Oct 29

See also:

AND NOW: Police Chiefs ‘Authorised Undercover Police Officers To Give False Evidence In Court’


Met chief says officers’ use of fake identities in court was not illegal (Telegraph, Oct. 27, 2011):

Britain’s most senior police officer has defended the practice of undercover officers using fake identities in court, claiming there is no specific law forbidding it.

Bernard Hogan-Howe, the Metropolitan police commissioner, made the comments as he announced that Scotland Yard has begun two new inquiries.

It brings the number of inquiries into infiltration of political groups to 11, prompting a call from Lord Macdonald, the former director of public prosecutions, for one overarching public inquiry. Macdonald said Hogan-Howe’s defence was “stunning and worrying”.

Hogan-Howe appeared before the Metropolitan Police Authority on Thursday facing increasing pressure over allegations that two police spies used their false identities as political activists when they were prosecuted in court.

He told the authority: “There’s no law that says it can’t happen. The fact that someone has concealed their identity doesn’t mean the crime didn’t happen. In absolute terms, the criminal law does not make a crime of it. If you are dealing with more serious crimes, we have to seek all options.”

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Jan 18


Mark Kennedy infiltrated a series of groups.

The undercover police agent exposed at the heart of the environmental protest movement was one of the masterminds of the G8 protests in Gleneagles in 2005.

The Sunday Herald has learned police officer Mark Kennedy was one of the prime organisers, moving people and equipment to and from the protest base camp in Stirling, earning him the title “Transport Mark”. His organisational blueprint was then used for the three other “climate camps” – massed protests against power stations and airports in Drax, Kings North and Heathrow.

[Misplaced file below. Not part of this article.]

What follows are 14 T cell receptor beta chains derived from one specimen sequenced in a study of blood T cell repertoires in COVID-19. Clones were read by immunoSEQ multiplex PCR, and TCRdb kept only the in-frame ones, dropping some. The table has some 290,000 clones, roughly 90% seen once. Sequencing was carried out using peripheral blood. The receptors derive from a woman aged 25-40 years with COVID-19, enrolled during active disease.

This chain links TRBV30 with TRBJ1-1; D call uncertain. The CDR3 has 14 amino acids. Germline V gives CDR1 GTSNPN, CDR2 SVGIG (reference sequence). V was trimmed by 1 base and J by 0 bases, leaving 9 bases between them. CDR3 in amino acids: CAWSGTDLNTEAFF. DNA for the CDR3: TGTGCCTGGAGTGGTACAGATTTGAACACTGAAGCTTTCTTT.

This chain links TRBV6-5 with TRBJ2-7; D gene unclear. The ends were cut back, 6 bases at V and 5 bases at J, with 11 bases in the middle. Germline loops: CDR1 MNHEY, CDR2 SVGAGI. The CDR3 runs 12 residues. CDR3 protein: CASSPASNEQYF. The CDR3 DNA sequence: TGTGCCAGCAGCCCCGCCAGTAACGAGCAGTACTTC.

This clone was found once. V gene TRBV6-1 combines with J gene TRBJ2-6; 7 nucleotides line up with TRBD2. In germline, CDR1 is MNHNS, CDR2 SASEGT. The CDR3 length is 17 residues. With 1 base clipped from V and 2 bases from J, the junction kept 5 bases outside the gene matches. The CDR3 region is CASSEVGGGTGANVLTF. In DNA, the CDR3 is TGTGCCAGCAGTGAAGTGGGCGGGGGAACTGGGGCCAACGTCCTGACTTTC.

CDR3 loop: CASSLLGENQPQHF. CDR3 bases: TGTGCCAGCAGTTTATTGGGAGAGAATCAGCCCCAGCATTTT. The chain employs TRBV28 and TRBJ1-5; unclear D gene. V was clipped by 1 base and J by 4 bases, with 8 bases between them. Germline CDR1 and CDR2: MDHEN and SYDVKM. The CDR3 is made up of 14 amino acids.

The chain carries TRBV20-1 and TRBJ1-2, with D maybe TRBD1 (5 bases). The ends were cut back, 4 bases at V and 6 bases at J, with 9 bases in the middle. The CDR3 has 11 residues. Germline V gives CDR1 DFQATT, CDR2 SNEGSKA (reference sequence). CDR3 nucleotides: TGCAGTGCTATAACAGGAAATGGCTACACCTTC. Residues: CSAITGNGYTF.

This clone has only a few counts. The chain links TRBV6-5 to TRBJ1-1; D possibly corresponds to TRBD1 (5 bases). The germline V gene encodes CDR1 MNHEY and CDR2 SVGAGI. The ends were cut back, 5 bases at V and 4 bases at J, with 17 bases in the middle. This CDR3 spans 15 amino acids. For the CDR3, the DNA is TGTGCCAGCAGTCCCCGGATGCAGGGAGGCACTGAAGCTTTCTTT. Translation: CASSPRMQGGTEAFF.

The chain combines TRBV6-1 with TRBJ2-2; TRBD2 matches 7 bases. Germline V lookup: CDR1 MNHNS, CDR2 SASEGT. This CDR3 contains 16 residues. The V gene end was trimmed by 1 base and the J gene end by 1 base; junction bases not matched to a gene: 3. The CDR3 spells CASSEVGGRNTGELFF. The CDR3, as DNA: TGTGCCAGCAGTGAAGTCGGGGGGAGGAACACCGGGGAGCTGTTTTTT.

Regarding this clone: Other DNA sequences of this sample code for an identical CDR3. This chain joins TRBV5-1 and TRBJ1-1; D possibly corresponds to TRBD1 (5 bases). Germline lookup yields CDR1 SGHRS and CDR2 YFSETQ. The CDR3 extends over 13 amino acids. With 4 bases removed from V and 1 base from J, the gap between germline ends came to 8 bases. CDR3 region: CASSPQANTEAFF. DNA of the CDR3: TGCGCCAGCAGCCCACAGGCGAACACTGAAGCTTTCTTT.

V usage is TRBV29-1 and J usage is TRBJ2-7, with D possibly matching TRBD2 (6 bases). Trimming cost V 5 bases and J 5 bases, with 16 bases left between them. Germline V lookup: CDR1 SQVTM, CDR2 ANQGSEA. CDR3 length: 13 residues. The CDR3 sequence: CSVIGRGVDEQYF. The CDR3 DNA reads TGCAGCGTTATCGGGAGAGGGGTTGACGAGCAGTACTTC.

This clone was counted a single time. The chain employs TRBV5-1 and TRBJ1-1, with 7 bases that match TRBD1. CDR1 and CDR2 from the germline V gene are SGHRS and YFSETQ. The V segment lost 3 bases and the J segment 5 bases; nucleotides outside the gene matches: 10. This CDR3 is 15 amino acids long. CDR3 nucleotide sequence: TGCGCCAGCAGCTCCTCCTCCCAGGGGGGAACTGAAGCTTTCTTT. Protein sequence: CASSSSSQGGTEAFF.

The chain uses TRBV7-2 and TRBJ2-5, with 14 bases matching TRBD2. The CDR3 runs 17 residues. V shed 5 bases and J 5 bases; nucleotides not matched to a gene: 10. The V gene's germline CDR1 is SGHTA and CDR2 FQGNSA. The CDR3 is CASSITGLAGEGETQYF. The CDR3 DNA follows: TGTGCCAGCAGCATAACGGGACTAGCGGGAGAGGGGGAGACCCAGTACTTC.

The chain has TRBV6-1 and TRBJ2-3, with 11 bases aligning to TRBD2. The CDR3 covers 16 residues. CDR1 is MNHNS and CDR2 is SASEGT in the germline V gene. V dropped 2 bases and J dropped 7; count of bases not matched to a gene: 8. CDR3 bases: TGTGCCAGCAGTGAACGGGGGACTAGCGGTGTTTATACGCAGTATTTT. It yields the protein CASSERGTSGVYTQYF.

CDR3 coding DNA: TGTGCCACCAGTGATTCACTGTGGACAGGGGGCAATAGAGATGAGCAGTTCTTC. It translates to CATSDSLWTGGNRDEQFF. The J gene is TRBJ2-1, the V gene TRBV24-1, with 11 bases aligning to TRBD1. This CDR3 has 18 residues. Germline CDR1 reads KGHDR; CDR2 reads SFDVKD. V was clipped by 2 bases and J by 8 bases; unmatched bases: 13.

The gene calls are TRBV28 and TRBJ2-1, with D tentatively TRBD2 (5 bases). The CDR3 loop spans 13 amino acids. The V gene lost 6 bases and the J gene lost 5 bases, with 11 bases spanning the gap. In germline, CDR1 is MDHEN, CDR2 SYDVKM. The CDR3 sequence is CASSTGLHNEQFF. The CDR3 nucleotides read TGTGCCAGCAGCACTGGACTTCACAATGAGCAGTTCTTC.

It has also emerged that one of Kennedy’s last acts while undercover was teaching activists how to spot police spies in their midst.

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Oct 12

Rights groups attack Sir Paul Stephenson’s plan to curb court action against officers


Met chief Sir Paul Stephenson Photograph: Graeme Robertson for the Guardian

Sir Paul Stephenson, the commissioner of the Metropolitan police, has privately lobbied the home secretary to make it harder for people to take legal action against his force, the Guardian has learned.

Critics say the plans amount to an attempt by the police to put themselves beyond the rule of law and undermine constitutional safeguards against abuses of power. The Met’s chief says money is being wasted on speculative claims, with lawyers gaining large fees that would be better spent fighting crime.

The proposals are contained in appendices to a letter marked “confidential” and sent to Theresa May by Stephenson, who is Britain’s most senior police officer, on 22 June. In the documents, released after inquiries by the Guardian, he suggests:

• Making it harder for people to sue the police for damages in civil actions. These usually involve allegations of brutality or wrongful arrest.

• Loading higher costs on to officers and other staff suing police forces at employment tribunals. These cases include claims of discrimination and unfair treatment.

• Charging the public a fee for freedom of information requests. The Freedom of Information Act is supposed to help citizens hold public bodies to account.

Last night, Stephenson’s proposals were opposed by an alliance of human rights lawyers and civil liberties groups. The main body representing rank and file police officers attacked the employment tribunal plans. The government is considering various ideas to shake up policing, and the proposals are being considered by ministers and their officials.

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Aug 16

Criminals!


Tribunal rules that police colluded at top level to destroy the career of junior detective who reported one of them for cheating

metropolitan-police-whistleblower-forced-out-by-officer-he-exposed
DS Howard Shaw was exonerated by an internal police hearing

A senior police officer cheated to get a promotion and then used his new position to wreck the career of a detective who blew the whistle on him, an employment tribunal has found.

Detective Inspector Kevin Williams – who accessed questions on an internal database shortly before he was interviewed for a promotion in the Metropolitan Police e-crime unit – still retains high-level security clearance and now works in the counter-terror unit. In the meantime, Detective Sergeant Howard Shaw, who blew the whistle, has been forced out of his job.